Medications are tested rigorously to ensure their efficacy and safety, and this process is overseen by the Food and Drug Administration (FDA). After a medication is put on the market, the FDA continues to oversee its effects—sometimes, the FDA will initiate a recall if a medication does not meet expectations or causes harm to its users. It is important to understand how drug recalls work and the steps you should take if a recalled drug causes you harm. Here, the medical product liability attorneys at Azrael, Franz, Schwab & Lipowitz explain what you should know about drug recalls and your rights.
Reasons for Drug Recalls
Medications may be recalled for a variety of reasons. Here are several common reasons a drug may be recalled:
One of the most serious reasons for a drug recall would be because the product is causing unforeseen harm to its users. Sometimes, the full range of symptoms a drug may cause are not made apparent until the drug is widely used. An example of this would be the drug Fenfluramine/phentermine, or Fen-Phen, that was recalled in 1997 after it was found that user’s risk of heart disease and pulmonary problems increased dramatically. Fen-Phen was recalled from the market, and a lawsuit was filed by Fen-Phen victims, with legal fees and damages exceeding $21 billion.
Poor Packaging or Incorrect Labels
If a drug is labelled with confusing or inaccurate dosing instructions, the product will be recalled so that the company can correct the labelling. Ineffective dosing tools or damaged packaging may also cause a drug to be recalled.
Sometimes during transport and delivery, a drug becomes contaminated by a harmful or benign substance. In order to mitigate the risk of harm to users, the FDA may recall specific batches of drugs that have been or potentially could have been contaminated.
Drugs must be labelled in such a way that accurately reflects their purpose and use. A drug that is marketed as a pain reliever, but is actually an allergy medication, for example, would be recalled so that the labelling can be changed to correctly describe the product.
The FDA has rigorous manufacturing standards for medications. Failure to meet these standards may result in a decrease in quality, purity or potency of a drug. If such issues in manufacturing occur, the drug may be recalled.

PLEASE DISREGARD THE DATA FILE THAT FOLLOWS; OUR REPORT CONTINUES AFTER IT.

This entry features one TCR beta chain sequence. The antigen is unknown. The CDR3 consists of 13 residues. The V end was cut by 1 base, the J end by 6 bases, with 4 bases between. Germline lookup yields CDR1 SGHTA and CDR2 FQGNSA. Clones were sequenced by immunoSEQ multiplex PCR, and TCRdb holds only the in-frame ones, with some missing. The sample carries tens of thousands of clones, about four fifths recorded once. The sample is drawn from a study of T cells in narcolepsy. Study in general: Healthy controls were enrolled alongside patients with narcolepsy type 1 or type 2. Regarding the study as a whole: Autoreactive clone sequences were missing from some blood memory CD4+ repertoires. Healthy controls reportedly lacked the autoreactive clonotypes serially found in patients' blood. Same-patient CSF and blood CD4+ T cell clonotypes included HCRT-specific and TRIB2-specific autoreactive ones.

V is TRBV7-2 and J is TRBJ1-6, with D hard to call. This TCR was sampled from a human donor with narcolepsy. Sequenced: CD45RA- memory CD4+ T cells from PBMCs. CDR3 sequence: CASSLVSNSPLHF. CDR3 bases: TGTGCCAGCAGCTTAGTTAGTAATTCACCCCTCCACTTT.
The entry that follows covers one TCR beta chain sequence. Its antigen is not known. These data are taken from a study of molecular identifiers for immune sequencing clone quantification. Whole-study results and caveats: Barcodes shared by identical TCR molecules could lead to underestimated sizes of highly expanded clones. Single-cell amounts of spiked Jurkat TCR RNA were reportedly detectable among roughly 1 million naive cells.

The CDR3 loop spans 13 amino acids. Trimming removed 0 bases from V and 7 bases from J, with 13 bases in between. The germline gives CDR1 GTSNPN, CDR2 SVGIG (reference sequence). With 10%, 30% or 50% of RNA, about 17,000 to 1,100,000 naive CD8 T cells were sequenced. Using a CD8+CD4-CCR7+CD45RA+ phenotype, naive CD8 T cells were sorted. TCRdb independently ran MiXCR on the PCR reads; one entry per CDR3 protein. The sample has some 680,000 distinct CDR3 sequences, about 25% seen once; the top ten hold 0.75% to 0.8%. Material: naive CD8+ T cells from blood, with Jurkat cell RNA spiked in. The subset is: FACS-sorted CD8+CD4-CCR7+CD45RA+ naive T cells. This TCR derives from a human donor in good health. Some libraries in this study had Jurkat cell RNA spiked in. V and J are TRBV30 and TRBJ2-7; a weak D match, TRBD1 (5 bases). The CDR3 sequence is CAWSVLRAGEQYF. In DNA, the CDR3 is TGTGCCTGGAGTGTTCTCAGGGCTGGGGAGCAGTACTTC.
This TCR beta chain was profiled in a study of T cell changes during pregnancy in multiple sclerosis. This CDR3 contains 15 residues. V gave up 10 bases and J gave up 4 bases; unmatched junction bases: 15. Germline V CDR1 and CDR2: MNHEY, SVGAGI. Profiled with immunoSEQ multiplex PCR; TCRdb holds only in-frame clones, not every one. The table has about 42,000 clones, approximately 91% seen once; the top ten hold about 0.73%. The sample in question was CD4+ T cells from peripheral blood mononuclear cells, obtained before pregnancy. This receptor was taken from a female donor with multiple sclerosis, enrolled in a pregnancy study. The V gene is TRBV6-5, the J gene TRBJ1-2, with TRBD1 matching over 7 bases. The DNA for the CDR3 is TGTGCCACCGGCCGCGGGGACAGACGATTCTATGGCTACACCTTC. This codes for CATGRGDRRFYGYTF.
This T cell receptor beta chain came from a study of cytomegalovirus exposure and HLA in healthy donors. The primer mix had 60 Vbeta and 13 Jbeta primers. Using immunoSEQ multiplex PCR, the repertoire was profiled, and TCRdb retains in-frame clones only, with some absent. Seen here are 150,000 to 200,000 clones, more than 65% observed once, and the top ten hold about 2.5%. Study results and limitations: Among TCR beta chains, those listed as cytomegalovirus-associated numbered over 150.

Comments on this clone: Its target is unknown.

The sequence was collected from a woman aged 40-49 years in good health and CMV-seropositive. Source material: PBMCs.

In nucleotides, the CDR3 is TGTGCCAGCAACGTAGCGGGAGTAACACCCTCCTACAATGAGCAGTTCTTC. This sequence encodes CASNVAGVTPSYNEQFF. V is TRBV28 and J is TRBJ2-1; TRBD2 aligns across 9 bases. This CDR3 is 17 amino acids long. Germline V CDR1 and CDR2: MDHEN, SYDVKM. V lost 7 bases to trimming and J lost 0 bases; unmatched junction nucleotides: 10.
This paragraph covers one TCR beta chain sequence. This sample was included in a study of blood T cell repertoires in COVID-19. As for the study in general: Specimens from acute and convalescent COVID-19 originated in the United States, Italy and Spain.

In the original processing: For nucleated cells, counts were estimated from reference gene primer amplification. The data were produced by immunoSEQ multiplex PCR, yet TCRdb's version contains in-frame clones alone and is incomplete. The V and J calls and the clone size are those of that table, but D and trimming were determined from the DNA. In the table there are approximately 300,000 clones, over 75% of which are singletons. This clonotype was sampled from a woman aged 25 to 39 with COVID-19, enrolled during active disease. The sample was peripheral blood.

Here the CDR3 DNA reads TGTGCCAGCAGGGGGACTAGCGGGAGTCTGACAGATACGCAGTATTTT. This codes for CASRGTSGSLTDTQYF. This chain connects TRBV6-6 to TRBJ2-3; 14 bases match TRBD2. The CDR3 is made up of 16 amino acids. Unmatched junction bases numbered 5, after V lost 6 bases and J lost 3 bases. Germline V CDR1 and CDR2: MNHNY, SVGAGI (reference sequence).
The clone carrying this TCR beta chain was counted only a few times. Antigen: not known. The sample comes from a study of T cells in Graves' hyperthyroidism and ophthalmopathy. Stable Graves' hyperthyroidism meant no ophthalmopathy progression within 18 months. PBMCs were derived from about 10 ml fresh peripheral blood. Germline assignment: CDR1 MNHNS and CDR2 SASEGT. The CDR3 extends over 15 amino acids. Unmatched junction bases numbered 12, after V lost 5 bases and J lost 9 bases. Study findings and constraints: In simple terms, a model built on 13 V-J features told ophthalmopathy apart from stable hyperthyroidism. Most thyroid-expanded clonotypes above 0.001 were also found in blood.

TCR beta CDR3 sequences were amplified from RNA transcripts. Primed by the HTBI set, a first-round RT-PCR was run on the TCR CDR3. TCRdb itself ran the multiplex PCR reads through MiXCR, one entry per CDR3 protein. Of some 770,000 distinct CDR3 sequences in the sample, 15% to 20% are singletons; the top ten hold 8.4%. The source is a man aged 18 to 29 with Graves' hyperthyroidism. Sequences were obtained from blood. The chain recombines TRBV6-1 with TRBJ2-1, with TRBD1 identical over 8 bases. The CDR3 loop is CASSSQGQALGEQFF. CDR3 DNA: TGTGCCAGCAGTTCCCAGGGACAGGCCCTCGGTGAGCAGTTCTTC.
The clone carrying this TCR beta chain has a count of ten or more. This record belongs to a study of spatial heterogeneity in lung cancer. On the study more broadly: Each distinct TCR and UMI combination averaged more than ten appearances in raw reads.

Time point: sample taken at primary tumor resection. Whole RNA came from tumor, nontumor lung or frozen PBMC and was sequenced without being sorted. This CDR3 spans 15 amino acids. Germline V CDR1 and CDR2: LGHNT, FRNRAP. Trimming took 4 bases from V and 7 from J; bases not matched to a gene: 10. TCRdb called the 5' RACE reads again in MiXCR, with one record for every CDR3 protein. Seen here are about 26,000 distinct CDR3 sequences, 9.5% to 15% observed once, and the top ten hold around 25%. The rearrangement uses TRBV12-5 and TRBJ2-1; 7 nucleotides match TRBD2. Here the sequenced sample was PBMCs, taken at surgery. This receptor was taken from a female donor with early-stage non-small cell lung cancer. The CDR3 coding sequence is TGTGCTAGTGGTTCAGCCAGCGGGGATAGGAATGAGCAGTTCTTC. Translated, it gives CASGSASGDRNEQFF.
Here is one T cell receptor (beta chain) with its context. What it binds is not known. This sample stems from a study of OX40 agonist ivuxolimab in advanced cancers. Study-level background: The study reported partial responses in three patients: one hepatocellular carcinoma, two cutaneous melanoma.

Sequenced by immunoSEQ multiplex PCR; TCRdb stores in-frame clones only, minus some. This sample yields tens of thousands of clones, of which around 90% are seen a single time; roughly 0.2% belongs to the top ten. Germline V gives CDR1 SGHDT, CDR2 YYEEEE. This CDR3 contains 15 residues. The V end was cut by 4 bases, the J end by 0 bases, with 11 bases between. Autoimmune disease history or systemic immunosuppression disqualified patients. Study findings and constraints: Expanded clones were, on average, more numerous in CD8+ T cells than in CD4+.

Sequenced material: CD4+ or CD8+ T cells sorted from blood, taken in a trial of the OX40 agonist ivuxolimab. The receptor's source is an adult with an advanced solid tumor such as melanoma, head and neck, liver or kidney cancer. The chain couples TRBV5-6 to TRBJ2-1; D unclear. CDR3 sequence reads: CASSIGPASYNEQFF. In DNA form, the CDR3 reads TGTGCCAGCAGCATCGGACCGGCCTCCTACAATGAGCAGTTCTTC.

Drug Recall Process
Upon learning that a drug does not meet necessary standards, or is causing harm to users, some drug companies may voluntarily recall their product. Other times, the FDA will receive reports about problems with a specific drug and will then request the product be recalled. A comprehensive list of recalled drugs can be found on the FDA’s website.
What to Do if You Use a Drug That Has Been Recalled
Drug recalls are a serious matter, and it is important to stay informed—if you are taking a drug that has been recalled, stop taking it immediately. Hold on to the medication so that it can be confirmed to be from the batch being recalled. Consult with your physician immediately so they may determine a more appropriate medication for you to take.
If you believe that a medication you are taking is causing unforeseen or dangerous side effects, cease use immediately, and inform your physician as soon as possible. You may also wish to consult a product liability attorney—such as the attorneys at Azrael, Franz, Schwab & Lipowitz—to determine whether you may seek damages against the drug company. Drug side effects can have a serious and debilitating effect on one’s quality of life, and the attorneys at AFSL want to ensure victims of faulty or dangerous medications are able to seek the justice they deserve. If you or a loved one has been injured by a faulty or dangerous product or medication, contact us immediately for a free consultation.